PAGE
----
Load compensation is the management of reactive power to improve power quality i.e. V profile and pf. Here the reactive power flow is controlled by installing shunt compensating devices (capacitors/reactors) at the load end bringing about proper balance between generated and consumed reactive power.
This is most effective in improving the power transfer capability of the system and its voltage stability. It is desirable both economically and technically to operate the system near unity power factor.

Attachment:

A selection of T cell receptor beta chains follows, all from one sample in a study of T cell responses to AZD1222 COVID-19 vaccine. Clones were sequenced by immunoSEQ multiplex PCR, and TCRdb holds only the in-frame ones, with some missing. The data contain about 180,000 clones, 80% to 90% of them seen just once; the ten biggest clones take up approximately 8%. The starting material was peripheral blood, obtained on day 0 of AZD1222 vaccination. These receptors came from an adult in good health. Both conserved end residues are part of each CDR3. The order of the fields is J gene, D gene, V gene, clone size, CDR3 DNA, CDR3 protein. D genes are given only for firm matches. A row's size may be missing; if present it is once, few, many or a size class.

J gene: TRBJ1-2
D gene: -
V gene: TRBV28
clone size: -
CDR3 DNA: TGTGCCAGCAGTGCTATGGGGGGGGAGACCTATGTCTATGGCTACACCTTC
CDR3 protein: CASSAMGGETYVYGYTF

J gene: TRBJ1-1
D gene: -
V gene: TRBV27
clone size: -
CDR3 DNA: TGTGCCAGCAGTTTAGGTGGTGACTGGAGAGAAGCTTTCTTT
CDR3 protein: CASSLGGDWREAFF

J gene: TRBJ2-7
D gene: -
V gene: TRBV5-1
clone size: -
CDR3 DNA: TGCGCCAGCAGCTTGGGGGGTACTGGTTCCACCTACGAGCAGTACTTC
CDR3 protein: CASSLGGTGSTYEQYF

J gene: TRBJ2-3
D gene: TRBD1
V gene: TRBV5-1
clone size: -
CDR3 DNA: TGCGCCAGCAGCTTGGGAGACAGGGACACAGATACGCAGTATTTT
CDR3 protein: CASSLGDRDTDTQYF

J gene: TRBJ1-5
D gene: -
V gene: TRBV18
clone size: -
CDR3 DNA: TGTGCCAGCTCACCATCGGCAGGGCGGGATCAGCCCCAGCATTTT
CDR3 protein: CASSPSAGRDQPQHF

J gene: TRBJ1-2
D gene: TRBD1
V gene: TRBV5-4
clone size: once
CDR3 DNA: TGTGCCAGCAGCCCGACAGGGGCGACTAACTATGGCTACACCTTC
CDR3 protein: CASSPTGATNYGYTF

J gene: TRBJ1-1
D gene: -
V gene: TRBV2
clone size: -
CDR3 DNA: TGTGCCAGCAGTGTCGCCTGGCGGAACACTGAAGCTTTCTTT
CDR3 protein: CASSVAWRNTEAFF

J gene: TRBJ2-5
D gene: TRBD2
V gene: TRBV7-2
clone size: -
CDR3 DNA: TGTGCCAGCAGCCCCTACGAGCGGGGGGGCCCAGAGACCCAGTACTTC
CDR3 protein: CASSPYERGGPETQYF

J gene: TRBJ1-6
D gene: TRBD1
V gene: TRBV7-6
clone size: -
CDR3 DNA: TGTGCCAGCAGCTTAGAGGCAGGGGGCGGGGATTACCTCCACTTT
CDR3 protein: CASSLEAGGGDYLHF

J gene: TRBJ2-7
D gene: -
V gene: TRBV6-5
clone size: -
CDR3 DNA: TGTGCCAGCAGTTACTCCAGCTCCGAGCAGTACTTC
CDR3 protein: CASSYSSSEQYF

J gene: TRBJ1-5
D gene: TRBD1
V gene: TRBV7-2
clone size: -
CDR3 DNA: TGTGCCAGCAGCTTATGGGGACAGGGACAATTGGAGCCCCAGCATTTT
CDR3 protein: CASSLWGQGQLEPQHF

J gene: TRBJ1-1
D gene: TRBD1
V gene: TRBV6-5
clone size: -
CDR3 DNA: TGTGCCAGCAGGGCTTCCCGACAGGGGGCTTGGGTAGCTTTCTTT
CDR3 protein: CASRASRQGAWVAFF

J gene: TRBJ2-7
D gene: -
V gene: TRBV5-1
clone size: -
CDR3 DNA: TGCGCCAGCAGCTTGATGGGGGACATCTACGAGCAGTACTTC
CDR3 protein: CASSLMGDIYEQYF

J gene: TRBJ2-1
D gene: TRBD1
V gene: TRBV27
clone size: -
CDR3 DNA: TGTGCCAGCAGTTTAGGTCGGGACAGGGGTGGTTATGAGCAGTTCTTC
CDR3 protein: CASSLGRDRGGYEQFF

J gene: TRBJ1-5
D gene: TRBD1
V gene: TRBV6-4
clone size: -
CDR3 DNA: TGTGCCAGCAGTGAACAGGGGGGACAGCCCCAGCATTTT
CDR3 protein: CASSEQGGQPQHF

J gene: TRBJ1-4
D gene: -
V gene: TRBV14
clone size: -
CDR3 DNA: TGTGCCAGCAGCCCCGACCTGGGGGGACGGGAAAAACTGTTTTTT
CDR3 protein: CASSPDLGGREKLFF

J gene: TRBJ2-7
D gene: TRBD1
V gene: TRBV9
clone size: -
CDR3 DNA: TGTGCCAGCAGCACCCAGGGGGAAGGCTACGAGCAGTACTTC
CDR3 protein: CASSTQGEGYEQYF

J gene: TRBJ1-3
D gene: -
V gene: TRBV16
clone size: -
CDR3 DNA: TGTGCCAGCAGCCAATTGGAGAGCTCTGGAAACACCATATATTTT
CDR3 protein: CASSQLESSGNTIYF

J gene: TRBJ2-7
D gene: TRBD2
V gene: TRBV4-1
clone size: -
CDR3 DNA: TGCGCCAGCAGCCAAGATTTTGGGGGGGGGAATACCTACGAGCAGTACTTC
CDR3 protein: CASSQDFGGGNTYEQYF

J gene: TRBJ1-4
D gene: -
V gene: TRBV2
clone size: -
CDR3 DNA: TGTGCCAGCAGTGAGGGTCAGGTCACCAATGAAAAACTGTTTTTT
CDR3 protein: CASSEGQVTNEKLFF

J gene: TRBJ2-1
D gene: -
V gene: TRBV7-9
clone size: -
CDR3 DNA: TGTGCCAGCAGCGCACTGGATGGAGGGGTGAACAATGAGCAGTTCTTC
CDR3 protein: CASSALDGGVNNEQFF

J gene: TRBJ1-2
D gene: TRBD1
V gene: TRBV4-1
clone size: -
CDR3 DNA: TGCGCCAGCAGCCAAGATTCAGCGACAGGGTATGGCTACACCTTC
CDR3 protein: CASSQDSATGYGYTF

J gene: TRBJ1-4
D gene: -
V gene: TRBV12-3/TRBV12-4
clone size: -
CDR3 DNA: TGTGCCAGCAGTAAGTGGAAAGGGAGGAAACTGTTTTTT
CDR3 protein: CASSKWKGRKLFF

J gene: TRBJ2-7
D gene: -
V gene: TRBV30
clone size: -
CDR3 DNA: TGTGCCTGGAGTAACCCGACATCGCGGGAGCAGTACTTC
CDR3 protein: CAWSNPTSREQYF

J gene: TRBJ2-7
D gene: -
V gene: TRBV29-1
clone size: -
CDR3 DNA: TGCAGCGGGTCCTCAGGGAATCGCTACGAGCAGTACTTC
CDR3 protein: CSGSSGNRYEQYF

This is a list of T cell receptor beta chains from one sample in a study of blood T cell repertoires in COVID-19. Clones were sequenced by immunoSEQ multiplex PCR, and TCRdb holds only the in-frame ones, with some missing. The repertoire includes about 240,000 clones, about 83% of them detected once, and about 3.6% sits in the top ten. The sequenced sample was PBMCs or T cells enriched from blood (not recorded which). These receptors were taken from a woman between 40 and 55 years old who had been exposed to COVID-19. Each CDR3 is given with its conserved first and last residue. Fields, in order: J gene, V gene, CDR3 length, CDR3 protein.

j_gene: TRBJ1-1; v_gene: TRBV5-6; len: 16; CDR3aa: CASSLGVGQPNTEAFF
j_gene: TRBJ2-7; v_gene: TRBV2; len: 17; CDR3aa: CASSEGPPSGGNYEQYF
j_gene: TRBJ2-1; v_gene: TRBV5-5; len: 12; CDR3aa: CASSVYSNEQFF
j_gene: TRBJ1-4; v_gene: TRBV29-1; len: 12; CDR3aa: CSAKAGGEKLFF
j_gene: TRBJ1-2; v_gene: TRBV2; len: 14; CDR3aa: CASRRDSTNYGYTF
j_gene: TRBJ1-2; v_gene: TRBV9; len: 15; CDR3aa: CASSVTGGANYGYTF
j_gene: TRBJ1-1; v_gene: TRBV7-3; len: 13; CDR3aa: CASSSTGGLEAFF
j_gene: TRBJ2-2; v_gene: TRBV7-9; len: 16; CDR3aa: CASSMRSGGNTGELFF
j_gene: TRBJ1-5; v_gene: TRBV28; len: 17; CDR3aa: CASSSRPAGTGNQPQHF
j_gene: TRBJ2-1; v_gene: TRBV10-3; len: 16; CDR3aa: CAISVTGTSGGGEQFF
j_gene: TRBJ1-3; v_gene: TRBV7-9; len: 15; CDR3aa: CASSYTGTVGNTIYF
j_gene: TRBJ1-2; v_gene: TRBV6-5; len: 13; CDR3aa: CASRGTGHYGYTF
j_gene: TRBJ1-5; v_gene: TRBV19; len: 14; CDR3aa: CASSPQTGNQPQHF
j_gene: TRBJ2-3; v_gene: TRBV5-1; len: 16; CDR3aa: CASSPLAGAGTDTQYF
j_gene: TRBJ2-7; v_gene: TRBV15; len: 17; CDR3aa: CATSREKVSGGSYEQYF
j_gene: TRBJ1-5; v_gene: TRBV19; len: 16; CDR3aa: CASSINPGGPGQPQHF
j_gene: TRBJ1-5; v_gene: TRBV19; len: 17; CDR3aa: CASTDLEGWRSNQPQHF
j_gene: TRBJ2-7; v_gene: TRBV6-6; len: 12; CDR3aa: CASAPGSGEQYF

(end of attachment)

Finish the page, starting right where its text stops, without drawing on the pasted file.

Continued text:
This is why some utilities impose a penalty on low pf loads. Yet another way of improving the system performance is to operate it under near balanced conditions so as to reduce the flow of negative sequence currents thereby increasing the system’s load capability and reducing power loss.
A transmission line has three critical loadings
(i) natural loading
(ii) steady-state stability limit and
(iii) thermal limit loading.
For a compensated line the natural loading is the lowest and before the thermal loading limit is reached, steady-state stability limit is arrived.